Outing with Melrose Place Children

On 18th March, members of Modern Buddhist Fellowship treated 10 kids (9 boys and 1 girl) from Melrose Place Orphanage to an outing at the zoo.

I was expecting to see the childrens dressed poorly, grubbily with poor fashion sense, On the contrary, they were very well dressed, most of them wore better coordinated and quality clothes and shoes than my own kids.

I also had the preconception that the kids would be a little shy, dejected and withdrawn! How wrong I was! They were perky, sociable and vocal! They enjoyed sponsored trips by different groups of volunteers quite frequently. Perhaps that’s why most of them are extroverts, they easily warm up with total strangers.

Trouble started even before we entered the zoo. The eldest boy, John# who is 11, was mischievous. Despite numerous reminders not to use the portable hand held fan blade to swipe against his friends head and face, he remained defiant and nonchalant. After giving him warnings, he switched his attention towards a 7 years old girl Micky# and immediately turned the fan on her. The fan twirled and got her hair entangled. The volunteers could not untangle the hair but the orphanage Chaperon, Mr Ang came to the rescue, the hair was uncoiled from the blade but a unsightly ball of fizz served as a cruel reminder of the boy’s malicious act! From that moment on, I decided that I will be the little’s guardian angel throughout the trip. Anyone who has tries to bully Micky, will have to get pass me first! John avoided me totally from then onwards through the outing.

 

Alexis - Guardian Angel

Alexis – Guardian Angel

2 little 9 years old boys wasted no time in warming up to Mark Wong’s niece Jia Hui. From what I have observed, it is not Jia Hui’s that is chaperoning the 2 boys during the outing, but it’s the other way around. I heard one of them wanted to marry Jia Hui when he grows up!

When snacks was distributed, I was very surprised that the children were very willing to share what they have. There can be many hands reaching into a bag of chips but they shared what they have received from the volunteers. Very generous children indeed, perhaps communal living at the home has made them more willing to share.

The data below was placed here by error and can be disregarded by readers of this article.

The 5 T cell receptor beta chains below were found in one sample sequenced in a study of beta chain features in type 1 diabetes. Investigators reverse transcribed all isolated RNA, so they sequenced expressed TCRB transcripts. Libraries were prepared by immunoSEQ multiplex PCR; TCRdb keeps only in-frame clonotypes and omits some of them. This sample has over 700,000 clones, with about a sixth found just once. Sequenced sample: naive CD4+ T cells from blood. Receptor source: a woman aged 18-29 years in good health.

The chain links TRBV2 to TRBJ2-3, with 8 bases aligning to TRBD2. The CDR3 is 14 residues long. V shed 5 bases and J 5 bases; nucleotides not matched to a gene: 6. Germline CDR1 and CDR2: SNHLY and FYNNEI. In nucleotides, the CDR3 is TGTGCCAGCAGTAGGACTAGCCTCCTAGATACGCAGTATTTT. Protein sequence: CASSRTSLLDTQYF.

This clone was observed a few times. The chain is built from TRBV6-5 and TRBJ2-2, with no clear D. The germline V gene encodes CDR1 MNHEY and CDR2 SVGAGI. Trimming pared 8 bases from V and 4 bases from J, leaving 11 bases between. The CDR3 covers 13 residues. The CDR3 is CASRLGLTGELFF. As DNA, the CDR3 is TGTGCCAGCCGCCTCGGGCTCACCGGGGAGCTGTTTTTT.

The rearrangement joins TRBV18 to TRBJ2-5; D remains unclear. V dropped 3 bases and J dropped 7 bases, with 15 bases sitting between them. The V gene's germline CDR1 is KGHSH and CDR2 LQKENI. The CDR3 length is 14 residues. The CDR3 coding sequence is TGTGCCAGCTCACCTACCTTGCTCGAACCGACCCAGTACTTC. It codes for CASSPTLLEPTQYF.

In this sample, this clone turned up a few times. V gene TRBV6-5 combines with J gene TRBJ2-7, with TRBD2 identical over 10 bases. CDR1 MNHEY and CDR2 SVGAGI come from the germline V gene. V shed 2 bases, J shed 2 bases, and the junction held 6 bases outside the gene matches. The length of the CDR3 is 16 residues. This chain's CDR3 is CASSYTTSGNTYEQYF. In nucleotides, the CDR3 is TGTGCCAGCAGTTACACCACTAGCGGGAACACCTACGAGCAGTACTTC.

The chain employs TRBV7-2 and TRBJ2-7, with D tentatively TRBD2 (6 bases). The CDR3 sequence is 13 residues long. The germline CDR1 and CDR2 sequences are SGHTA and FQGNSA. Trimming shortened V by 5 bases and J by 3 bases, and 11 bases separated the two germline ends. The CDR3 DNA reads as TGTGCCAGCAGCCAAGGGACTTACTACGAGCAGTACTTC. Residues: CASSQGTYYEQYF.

At lunch, some children would dutifully declare that the portion of meals given to them is too much, it must been a practice in the home that children will take only what they are able to consume, either that or that I had fed them too much tidbits. They also showed concern towards each other, one of the older boys who had diabetes was constantly reminded by his younger friends not to indulge in too much soft drinks because of his condition. How caring and sweet.

Mark and the kids

Mark and the kids

At the zoo, I discovered that Mark Wong is a SNAG (Sensitive New Age Guy). I am particularly charmed by how he pacified a whining 4 years old Gerald* by holding him tightly in his arms and shooting down imaginary monkeys. So protective and assuring. If Mark is a prospective son-in-law, He’s got my approval! (Gerald is afraid of all animals except the giraffe, because someone told him that Monkeys will leap from the treetop and attack him)

Initially we were told that there will 23 kids on the outing, however, on the day itself, 13 kids were taken home by their parents and/or guardians as it was the school holidays, leaving 10 kids, 9 boys and 1 reserved little girl who remained ‘unclaimed” . These kids are in the orphanage because of neglect, abuse, their biological parents are fighting over parental rights or abandoned by their parents because their parents have found new partners. Most of the kids at the outing have foreign mothers.

Although the kids attend local schools, I found out that this group lagged behind their peers in their education. Most of them perform poorly in class and one child had to repeat Primary 3 again. At the home, I guess it is hard to ensure that all 47 children receive adequate attention in this area.

As a mother myself, I know very well that kids need a stable environment. The orphanage do provide a home that meets their basic needs, schooling and good discipline. However, if an orphanage allow a steady stream of strangers to interact, it may not be looking out for the best interest of the child. This is because the child need a safe, reliable and continuous long term relationship with their caregiver. It is highly unlikely that strangers from ad-hoc outings will be able to maintain or commit a stable emotional bond with the children throughout their childhood. Unfortunately, although well intended, this leads to a never ending round of abandonment for the child when the outing ends.

While volunteer’s name is submitted to the Orphanage administration prior to the event, there may be some people that are attracted to vulnerable children for other reasons. By allowing a steady stream of ad-hoc volunteers access to the children, an orphanage may put the children at risk of greater harm.

We cannot see emotional pain the kids go through, there is no doubt that these children will benefit if volunteers / befrienders can commit regularly a few hours a month and stick around for at least a year to emotionally bond with them. However, this is no real substitute to parental love.

# Names have been changed for privacy reasons.

Alexis Soh

MBF

 

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